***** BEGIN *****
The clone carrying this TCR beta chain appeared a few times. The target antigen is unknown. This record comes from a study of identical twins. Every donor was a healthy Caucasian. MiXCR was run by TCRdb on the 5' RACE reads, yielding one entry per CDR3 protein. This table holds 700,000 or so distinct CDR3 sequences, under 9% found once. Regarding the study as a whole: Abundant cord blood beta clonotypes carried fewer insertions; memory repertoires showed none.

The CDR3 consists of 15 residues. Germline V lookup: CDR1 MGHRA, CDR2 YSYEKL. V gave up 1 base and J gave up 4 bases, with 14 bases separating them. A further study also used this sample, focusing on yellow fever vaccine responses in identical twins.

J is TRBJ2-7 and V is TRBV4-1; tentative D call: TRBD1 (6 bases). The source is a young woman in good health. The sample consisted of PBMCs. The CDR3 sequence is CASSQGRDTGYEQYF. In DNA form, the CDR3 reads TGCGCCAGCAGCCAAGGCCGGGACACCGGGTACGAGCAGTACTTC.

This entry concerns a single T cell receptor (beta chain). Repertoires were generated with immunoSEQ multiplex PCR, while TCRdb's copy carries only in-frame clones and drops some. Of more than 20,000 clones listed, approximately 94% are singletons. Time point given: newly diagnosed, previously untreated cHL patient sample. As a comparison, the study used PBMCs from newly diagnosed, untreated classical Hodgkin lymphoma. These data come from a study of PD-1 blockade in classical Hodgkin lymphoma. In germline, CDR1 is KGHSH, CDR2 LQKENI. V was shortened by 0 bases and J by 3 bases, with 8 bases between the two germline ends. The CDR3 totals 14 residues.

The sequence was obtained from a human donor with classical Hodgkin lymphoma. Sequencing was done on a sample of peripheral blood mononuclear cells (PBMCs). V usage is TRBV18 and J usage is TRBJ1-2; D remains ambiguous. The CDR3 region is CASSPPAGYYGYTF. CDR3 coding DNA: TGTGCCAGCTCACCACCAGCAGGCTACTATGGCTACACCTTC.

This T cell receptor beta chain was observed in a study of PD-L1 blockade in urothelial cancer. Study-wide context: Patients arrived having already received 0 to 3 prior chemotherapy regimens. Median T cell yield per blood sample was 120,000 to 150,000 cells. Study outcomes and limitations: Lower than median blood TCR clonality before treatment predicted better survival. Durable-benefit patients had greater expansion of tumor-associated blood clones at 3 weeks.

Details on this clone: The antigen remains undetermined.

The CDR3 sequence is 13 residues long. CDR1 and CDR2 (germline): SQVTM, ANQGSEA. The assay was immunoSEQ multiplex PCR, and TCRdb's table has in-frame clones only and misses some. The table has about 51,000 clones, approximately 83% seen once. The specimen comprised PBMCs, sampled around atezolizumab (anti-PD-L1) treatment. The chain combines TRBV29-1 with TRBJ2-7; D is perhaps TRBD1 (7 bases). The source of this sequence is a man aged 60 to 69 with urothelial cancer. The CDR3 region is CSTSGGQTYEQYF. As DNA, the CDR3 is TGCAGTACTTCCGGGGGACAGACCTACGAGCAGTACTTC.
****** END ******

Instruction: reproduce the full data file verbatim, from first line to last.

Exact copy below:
The clone carrying this TCR beta chain appeared a few times. The target antigen is unknown. This record comes from a study of identical twins. Every donor was a healthy Caucasian. MiXCR was run by TCRdb on the 5' RACE reads, yielding one entry per CDR3 protein. This table holds 700,000 or so distinct CDR3 sequences, under 9% found once. Regarding the study as a whole: Abundant cord blood beta clonotypes carried fewer insertions; memory repertoires showed none.

The CDR3 consists of 15 residues. Germline V lookup: CDR1 MGHRA, CDR2 YSYEKL. V gave up 1 base and J gave up 4 bases, with 14 bases separating them. A further study also used this sample, focusing on yellow fever vaccine responses in identical twins.

J is TRBJ2-7 and V is TRBV4-1; tentative D call: TRBD1 (6 bases). The source is a young woman in good health. The sample consisted of PBMCs. The CDR3 sequence is CASSQGRDTGYEQYF. In DNA form, the CDR3 reads TGCGCCAGCAGCCAAGGCCGGGACACCGGGTACGAGCAGTACTTC.

This entry concerns a single T cell receptor (beta chain). Repertoires were generated with immunoSEQ multiplex PCR, while TCRdb's copy carries only in-frame clones and drops some. Of more than 20,000 clones listed, approximately 94% are singletons. Time point given: newly diagnosed, previously untreated cHL patient sample. As a comparison, the study used PBMCs from newly diagnosed, untreated classical Hodgkin lymphoma. These data come from a study of PD-1 blockade in classical Hodgkin lymphoma. In germline, CDR1 is KGHSH, CDR2 LQKENI. V was shortened by 0 bases and J by 3 bases, with 8 bases between the two germline ends. The CDR3 totals 14 residues.

The sequence was obtained from a human donor with classical Hodgkin lymphoma. Sequencing was done on a sample of peripheral blood mononuclear cells (PBMCs). V usage is TRBV18 and J usage is TRBJ1-2; D remains ambiguous. The CDR3 region is CASSPPAGYYGYTF. CDR3 coding DNA: TGTGCCAGCTCACCACCAGCAGGCTACTATGGCTACACCTTC.

This T cell receptor beta chain was observed in a study of PD-L1 blockade in urothelial cancer. Study-wide context: Patients arrived having already received 0 to 3 prior chemotherapy regimens. Median T cell yield per blood sample was 120,000 to 150,000 cells. Study outcomes and limitations: Lower than median blood TCR clonality before treatment predicted better survival. Durable-benefit patients had greater expansion of tumor-associated blood clones at 3 weeks.

Details on this clone: The antigen remains undetermined.

The CDR3 sequence is 13 residues long. CDR1 and CDR2 (germline): SQVTM, ANQGSEA. The assay was immunoSEQ multiplex PCR, and TCRdb's table has in-frame clones only and misses some. The table has about 51,000 clones, approximately 83% seen once. The specimen comprised PBMCs, sampled around atezolizumab (anti-PD-L1) treatment. The chain combines TRBV29-1 with TRBJ2-7; D is perhaps TRBD1 (7 bases). The source of this sequence is a man aged 60 to 69 with urothelial cancer. The CDR3 region is CSTSGGQTYEQYF. As DNA, the CDR3 is TGCAGTACTTCCGGGGGACAGACCTACGAGCAGTACTTC.